At what is clearly a critical time for confirming good federal judges, Sen. Dianne Feinstein’s (D-Calif.) increasingly prolonged absence from the Senate is apparently holding up the process for a number of President Joe Biden’s judicial picks this year.
Feinstein, who was hospitalized in early March for shingles and has remained in her San Francisco home since March 7, has missed 60 votes of the 82 taken in the Senate in 2023, per the San Francisco Chronicle. And as the Senate, which has been on recess since March 31, prepares to return on April 17, Judiciary Committee Chair Dick Durbin (D-Ill.) said on Monday that Feinstein’s absence from the Senate—and the Judiciary Committee specifically—will impede Democrats’ ability to confirm judicial nominees.
“I can’t consider nominees in these circumstances, because a tie vote is a losing vote in committee,” Durbin told CNN. He continued, “We still have some nominees left on the calendar that we can work on. … But we have more in the wings that we would like to process through the committee.”
Feinstein’s team has been tight-lipped about when, if at all, she’ll return to D.C. Her spokesperson told the Chronicle this week that the 89-year-old “continues to work from home in San Francisco as she recuperates.” Earlier this year, Feinstein announced she won’t seek reelection in 2024 as a handful of Democratic House members vie for her seat. But she intends to serve out the rest of her term, which is set to end in January 2025. That’s close to two years from now, and it’s troubling to consider all the key votes and confirmation processes that could be stalled by Feinstein’s absence—either now or in the future, if she becomes ill again—given Democrats’ razor-thin 51-49 majority.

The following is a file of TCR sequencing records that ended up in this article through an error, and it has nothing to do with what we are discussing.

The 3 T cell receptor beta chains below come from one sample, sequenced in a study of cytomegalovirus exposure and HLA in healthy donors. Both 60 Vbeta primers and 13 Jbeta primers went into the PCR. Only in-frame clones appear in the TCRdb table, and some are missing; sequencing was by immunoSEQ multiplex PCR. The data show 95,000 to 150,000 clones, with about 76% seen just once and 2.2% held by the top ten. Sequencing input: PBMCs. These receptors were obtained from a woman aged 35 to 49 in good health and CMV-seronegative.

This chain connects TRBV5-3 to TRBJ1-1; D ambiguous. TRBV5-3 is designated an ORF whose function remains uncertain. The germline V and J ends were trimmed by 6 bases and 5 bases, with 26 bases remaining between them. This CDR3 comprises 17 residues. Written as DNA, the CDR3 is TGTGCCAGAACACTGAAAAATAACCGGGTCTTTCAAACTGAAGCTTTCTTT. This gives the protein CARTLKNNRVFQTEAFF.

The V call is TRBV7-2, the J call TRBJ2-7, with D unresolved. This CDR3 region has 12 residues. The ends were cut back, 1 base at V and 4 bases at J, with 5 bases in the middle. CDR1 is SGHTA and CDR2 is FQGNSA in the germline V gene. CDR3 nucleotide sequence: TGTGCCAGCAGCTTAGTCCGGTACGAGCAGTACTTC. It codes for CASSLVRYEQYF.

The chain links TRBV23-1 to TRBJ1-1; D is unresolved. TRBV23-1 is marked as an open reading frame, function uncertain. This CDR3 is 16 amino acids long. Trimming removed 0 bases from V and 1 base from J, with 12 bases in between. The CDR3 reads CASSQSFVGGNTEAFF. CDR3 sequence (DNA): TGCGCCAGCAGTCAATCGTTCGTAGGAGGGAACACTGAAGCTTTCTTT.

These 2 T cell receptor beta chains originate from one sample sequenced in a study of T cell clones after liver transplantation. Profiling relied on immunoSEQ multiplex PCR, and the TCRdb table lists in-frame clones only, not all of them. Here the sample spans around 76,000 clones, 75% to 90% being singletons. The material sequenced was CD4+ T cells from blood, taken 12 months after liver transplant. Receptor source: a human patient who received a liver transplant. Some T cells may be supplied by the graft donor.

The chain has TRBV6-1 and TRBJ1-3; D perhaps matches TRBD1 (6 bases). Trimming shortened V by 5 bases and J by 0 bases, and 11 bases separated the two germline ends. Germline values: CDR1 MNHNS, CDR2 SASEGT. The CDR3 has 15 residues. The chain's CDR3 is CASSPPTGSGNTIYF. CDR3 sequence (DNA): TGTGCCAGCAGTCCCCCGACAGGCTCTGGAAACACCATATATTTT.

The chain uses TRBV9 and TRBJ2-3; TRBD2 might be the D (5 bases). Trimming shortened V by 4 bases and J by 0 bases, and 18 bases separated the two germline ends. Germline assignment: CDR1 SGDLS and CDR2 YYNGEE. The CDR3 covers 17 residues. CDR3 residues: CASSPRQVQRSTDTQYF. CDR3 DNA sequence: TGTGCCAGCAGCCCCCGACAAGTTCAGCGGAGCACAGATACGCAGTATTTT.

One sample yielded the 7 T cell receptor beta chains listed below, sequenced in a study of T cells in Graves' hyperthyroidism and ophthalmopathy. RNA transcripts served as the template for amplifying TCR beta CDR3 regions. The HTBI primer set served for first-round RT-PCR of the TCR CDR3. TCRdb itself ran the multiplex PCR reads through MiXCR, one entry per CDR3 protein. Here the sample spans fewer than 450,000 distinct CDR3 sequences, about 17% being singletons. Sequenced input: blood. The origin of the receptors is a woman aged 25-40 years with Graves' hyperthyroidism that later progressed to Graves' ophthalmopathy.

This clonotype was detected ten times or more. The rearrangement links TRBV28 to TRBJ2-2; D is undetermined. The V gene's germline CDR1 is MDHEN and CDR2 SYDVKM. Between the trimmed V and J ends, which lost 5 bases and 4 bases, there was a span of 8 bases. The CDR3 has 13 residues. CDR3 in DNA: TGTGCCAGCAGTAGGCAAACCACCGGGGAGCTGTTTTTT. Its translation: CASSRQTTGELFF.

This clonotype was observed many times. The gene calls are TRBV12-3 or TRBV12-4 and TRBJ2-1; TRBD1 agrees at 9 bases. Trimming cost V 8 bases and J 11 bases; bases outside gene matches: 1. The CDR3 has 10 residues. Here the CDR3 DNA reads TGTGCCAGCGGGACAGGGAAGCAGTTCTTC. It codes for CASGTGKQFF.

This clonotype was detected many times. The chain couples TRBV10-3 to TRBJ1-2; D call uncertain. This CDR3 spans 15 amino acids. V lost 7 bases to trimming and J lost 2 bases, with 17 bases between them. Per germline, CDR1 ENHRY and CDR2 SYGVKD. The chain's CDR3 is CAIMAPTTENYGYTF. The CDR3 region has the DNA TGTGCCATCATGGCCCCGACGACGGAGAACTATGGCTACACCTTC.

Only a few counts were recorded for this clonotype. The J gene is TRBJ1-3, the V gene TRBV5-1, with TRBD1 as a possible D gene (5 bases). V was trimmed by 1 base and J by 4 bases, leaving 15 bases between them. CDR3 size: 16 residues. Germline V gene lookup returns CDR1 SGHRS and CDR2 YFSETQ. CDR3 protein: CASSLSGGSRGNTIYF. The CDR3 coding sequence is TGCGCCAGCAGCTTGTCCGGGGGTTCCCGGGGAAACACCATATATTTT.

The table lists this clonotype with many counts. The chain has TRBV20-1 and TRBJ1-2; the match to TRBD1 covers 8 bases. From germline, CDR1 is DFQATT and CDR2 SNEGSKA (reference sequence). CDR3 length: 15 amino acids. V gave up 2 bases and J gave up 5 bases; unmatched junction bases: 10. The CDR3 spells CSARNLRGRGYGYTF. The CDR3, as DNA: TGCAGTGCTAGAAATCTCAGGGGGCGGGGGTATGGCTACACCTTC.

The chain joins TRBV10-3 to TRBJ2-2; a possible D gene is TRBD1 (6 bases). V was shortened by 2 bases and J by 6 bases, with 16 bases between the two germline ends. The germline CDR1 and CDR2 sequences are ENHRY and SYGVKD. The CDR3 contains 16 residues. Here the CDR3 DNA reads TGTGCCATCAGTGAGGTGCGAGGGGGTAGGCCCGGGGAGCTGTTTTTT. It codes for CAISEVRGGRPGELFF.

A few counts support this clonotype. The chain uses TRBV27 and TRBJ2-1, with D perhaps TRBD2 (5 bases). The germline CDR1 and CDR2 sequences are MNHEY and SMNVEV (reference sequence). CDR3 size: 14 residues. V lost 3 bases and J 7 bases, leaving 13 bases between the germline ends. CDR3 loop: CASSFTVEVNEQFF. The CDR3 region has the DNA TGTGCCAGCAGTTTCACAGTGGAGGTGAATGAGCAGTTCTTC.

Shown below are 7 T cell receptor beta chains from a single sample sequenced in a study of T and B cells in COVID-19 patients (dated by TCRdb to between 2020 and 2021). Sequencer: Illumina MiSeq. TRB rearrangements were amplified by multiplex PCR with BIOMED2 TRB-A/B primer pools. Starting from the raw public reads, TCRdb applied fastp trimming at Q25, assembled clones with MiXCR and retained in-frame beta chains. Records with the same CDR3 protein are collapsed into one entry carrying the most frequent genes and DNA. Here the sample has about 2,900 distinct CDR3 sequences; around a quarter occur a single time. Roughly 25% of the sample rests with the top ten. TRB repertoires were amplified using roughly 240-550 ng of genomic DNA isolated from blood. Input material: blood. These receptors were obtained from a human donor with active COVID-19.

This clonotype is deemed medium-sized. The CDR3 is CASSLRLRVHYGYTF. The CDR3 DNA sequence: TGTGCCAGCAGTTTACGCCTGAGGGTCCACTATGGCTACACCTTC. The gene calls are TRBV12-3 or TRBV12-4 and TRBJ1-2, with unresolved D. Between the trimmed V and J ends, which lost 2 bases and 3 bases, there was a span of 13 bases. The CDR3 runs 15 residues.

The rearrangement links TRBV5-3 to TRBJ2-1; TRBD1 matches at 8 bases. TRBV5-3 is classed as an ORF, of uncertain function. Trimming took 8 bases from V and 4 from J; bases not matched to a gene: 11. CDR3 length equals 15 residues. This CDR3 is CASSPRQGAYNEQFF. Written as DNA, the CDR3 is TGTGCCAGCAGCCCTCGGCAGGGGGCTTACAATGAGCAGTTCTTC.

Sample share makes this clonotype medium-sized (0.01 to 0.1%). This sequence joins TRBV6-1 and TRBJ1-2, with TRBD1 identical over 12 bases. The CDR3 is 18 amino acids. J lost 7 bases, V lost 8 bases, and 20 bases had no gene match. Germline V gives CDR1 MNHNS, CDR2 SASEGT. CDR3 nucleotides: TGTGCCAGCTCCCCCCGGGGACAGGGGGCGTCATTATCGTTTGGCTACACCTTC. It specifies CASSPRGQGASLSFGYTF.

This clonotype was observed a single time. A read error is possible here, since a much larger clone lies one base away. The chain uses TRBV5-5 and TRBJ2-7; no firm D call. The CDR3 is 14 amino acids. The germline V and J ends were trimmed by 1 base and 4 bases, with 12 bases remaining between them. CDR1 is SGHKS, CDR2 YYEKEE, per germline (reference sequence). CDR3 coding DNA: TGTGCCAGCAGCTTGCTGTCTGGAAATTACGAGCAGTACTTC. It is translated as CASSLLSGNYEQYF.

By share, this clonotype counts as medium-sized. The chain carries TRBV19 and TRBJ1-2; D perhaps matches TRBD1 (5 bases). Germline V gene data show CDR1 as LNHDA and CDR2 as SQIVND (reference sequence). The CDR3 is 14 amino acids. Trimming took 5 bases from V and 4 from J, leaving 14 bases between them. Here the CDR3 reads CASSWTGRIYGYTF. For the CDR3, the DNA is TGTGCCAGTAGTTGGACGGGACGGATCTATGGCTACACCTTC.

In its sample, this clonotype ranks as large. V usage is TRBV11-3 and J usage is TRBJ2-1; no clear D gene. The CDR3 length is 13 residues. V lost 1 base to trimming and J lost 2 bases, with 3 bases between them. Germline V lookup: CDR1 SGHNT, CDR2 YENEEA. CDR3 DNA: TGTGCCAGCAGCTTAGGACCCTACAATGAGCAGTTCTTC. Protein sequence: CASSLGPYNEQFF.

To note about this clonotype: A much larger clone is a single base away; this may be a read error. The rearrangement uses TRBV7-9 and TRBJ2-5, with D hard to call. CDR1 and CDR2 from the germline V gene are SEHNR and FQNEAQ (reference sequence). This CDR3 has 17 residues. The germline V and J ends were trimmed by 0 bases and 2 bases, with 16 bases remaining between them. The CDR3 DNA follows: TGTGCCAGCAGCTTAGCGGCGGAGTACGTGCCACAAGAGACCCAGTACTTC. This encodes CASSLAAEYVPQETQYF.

Just last week, a Trump-appointed federal judge in Texas ruled that the FDA didn’t have the authority to approve the abortion pill mifepristone, potentially jeopardizing access to a medication that millions have relied on to safely end a pregnancy. At the same time, a federal judge in Washington wrote that the FDA is actually barred from “altering the status quo and rights as it relates to the availability of Mifepristone.” Federal judges have always been important—but the fall of Roe v. Wade and a broader judicial system increasingly overrun with right-wing extremists has upped the stakes even further, and created even more urgency around confirming liberal, pro-abortion rights judges in a timely manner.
Questions about Feinstein’s fitness to serve have followed her for years now, particularly since an unsettling moment in 2020 when she embraced Sen. Lindsey Graham (R-S.C.) and seemed supportive of Amy Coney Barrett’s confirmation to the Supreme Court, prompting questions of whether she even knew what was going on. Shortly after, Feinstein was removed from her position as Chair of the Judiciary Committee—but a report from the time claimed Sen. Chuck Schumer (D-N.Y.) had to twice inform Feinstein of her removal because she forgot the first time. Last year, a separate San Francisco Chronicle report citing unnamed senators and Senate staffers claimed Feinstein’s memory was “rapidly deteriorating,” and that she’s “mentally unfit” to continue serving. And back in February, Feinstein and her team struggled to even coordinate on something as simple as the timing of her announcement that she isn’t seeking reelection.
Feinstein represents 40 million Americans and serves on four Senate committees. It seems we can both thank her for her service and decades of blazing a path for women in politics and recognize that her remaining in the Senate past her ability to do her job isn’t exactly a feminist victory—not when women and pregnant people stand to be harmed the most by the stalled confirmation of liberal judges.